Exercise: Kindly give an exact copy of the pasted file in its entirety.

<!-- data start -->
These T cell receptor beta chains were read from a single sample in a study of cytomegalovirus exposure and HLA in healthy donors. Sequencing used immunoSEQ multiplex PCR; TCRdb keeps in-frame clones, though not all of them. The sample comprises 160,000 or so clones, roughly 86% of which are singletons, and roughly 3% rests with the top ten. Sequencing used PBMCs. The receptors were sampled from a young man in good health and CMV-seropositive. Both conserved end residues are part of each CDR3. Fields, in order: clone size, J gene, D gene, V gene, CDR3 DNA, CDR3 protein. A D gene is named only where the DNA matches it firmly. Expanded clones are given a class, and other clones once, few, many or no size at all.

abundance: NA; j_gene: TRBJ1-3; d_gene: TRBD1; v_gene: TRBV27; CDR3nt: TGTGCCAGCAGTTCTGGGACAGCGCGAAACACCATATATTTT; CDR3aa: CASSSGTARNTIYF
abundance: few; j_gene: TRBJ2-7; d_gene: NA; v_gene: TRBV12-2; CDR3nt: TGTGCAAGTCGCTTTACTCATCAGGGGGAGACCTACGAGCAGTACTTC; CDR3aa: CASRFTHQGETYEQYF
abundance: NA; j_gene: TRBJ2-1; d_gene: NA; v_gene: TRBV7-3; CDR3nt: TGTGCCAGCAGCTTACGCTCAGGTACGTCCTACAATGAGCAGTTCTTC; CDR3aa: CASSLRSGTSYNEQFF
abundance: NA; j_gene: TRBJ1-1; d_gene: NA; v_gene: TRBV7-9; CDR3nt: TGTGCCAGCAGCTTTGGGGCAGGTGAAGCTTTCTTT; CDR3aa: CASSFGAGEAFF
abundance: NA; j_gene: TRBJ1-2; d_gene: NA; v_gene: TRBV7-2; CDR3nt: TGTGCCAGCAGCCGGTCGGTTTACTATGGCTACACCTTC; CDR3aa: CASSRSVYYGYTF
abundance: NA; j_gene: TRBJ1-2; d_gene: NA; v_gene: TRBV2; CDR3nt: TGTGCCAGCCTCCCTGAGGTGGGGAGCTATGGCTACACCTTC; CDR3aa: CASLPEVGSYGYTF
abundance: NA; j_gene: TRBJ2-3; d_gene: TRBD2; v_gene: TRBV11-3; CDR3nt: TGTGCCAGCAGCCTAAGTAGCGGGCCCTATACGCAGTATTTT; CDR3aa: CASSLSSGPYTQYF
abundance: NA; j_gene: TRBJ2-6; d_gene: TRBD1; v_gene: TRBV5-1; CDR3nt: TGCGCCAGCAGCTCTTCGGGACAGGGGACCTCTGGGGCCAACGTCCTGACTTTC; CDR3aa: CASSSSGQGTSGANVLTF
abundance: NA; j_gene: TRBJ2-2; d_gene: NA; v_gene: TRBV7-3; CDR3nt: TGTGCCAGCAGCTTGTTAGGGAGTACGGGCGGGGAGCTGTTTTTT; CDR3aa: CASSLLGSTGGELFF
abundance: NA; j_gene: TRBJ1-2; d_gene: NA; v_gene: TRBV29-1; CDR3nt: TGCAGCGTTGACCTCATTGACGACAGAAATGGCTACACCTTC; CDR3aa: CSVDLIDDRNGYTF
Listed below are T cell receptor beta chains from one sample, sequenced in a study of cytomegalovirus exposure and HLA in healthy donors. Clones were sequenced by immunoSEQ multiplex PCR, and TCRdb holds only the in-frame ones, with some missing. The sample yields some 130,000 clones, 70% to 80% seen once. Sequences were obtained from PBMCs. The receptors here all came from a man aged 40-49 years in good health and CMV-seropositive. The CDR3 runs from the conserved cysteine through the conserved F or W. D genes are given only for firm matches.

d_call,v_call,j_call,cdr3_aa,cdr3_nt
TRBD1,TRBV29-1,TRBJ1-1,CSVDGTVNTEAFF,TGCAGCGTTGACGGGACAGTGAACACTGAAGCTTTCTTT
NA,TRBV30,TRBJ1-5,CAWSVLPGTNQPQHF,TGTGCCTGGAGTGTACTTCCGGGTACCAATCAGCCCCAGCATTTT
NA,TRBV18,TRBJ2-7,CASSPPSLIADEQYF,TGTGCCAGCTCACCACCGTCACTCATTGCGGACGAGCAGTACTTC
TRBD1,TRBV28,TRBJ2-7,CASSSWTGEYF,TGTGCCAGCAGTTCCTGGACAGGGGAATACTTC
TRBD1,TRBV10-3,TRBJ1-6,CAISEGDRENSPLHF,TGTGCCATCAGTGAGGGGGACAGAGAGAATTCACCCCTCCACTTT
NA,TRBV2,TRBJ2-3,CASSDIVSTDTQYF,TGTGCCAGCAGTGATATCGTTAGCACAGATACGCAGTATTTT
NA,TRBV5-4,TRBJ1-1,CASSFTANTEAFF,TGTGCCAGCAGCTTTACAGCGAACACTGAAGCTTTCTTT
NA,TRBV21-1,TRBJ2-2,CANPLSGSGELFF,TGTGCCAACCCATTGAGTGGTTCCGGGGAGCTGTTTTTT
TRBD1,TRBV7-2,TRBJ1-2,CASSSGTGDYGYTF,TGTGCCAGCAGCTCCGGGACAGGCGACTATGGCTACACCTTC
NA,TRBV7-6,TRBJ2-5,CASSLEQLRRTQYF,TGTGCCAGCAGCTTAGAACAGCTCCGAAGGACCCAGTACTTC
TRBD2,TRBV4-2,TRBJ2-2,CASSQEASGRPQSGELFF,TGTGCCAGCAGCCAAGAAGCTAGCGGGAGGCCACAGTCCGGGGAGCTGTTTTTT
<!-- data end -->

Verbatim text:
These T cell receptor beta chains were read from a single sample in a study of cytomegalovirus exposure and HLA in healthy donors. Sequencing used immunoSEQ multiplex PCR; TCRdb keeps in-frame clones, though not all of them. The sample comprises 160,000 or so clones, roughly 86% of which are singletons, and roughly 3% rests with the top ten. Sequencing used PBMCs. The receptors were sampled from a young man in good health and CMV-seropositive. Both conserved end residues are part of each CDR3. Fields, in order: clone size, J gene, D gene, V gene, CDR3 DNA, CDR3 protein. A D gene is named only where the DNA matches it firmly. Expanded clones are given a class, and other clones once, few, many or no size at all.

abundance: NA; j_gene: TRBJ1-3; d_gene: TRBD1; v_gene: TRBV27; CDR3nt: TGTGCCAGCAGTTCTGGGACAGCGCGAAACACCATATATTTT; CDR3aa: CASSSGTARNTIYF
abundance: few; j_gene: TRBJ2-7; d_gene: NA; v_gene: TRBV12-2; CDR3nt: TGTGCAAGTCGCTTTACTCATCAGGGGGAGACCTACGAGCAGTACTTC; CDR3aa: CASRFTHQGETYEQYF
abundance: NA; j_gene: TRBJ2-1; d_gene: NA; v_gene: TRBV7-3; CDR3nt: TGTGCCAGCAGCTTACGCTCAGGTACGTCCTACAATGAGCAGTTCTTC; CDR3aa: CASSLRSGTSYNEQFF
abundance: NA; j_gene: TRBJ1-1; d_gene: NA; v_gene: TRBV7-9; CDR3nt: TGTGCCAGCAGCTTTGGGGCAGGTGAAGCTTTCTTT; CDR3aa: CASSFGAGEAFF
abundance: NA; j_gene: TRBJ1-2; d_gene: NA; v_gene: TRBV7-2; CDR3nt: TGTGCCAGCAGCCGGTCGGTTTACTATGGCTACACCTTC; CDR3aa: CASSRSVYYGYTF
abundance: NA; j_gene: TRBJ1-2; d_gene: NA; v_gene: TRBV2; CDR3nt: TGTGCCAGCCTCCCTGAGGTGGGGAGCTATGGCTACACCTTC; CDR3aa: CASLPEVGSYGYTF
abundance: NA; j_gene: TRBJ2-3; d_gene: TRBD2; v_gene: TRBV11-3; CDR3nt: TGTGCCAGCAGCCTAAGTAGCGGGCCCTATACGCAGTATTTT; CDR3aa: CASSLSSGPYTQYF
abundance: NA; j_gene: TRBJ2-6; d_gene: TRBD1; v_gene: TRBV5-1; CDR3nt: TGCGCCAGCAGCTCTTCGGGACAGGGGACCTCTGGGGCCAACGTCCTGACTTTC; CDR3aa: CASSSSGQGTSGANVLTF
abundance: NA; j_gene: TRBJ2-2; d_gene: NA; v_gene: TRBV7-3; CDR3nt: TGTGCCAGCAGCTTGTTAGGGAGTACGGGCGGGGAGCTGTTTTTT; CDR3aa: CASSLLGSTGGELFF
abundance: NA; j_gene: TRBJ1-2; d_gene: NA; v_gene: TRBV29-1; CDR3nt: TGCAGCGTTGACCTCATTGACGACAGAAATGGCTACACCTTC; CDR3aa: CSVDLIDDRNGYTF
Listed below are T cell receptor beta chains from one sample, sequenced in a study of cytomegalovirus exposure and HLA in healthy donors. Clones were sequenced by immunoSEQ multiplex PCR, and TCRdb holds only the in-frame ones, with some missing. The sample yields some 130,000 clones, 70% to 80% seen once. Sequences were obtained from PBMCs. The receptors here all came from a man aged 40-49 years in good health and CMV-seropositive. The CDR3 runs from the conserved cysteine through the conserved F or W. D genes are given only for firm matches.

d_call,v_call,j_call,cdr3_aa,cdr3_nt
TRBD1,TRBV29-1,TRBJ1-1,CSVDGTVNTEAFF,TGCAGCGTTGACGGGACAGTGAACACTGAAGCTTTCTTT
NA,TRBV30,TRBJ1-5,CAWSVLPGTNQPQHF,TGTGCCTGGAGTGTACTTCCGGGTACCAATCAGCCCCAGCATTTT
NA,TRBV18,TRBJ2-7,CASSPPSLIADEQYF,TGTGCCAGCTCACCACCGTCACTCATTGCGGACGAGCAGTACTTC
TRBD1,TRBV28,TRBJ2-7,CASSSWTGEYF,TGTGCCAGCAGTTCCTGGACAGGGGAATACTTC
TRBD1,TRBV10-3,TRBJ1-6,CAISEGDRENSPLHF,TGTGCCATCAGTGAGGGGGACAGAGAGAATTCACCCCTCCACTTT
NA,TRBV2,TRBJ2-3,CASSDIVSTDTQYF,TGTGCCAGCAGTGATATCGTTAGCACAGATACGCAGTATTTT
NA,TRBV5-4,TRBJ1-1,CASSFTANTEAFF,TGTGCCAGCAGCTTTACAGCGAACACTGAAGCTTTCTTT
NA,TRBV21-1,TRBJ2-2,CANPLSGSGELFF,TGTGCCAACCCATTGAGTGGTTCCGGGGAGCTGTTTTTT
TRBD1,TRBV7-2,TRBJ1-2,CASSSGTGDYGYTF,TGTGCCAGCAGCTCCGGGACAGGCGACTATGGCTACACCTTC
NA,TRBV7-6,TRBJ2-5,CASSLEQLRRTQYF,TGTGCCAGCAGCTTAGAACAGCTCCGAAGGACCCAGTACTTC
TRBD2,TRBV4-2,TRBJ2-2,CASSQEASGRPQSGELFF,TGTGCCAGCAGCCAAGAAGCTAGCGGGAGGCCACAGTCCGGGGAGCTGTTTTTT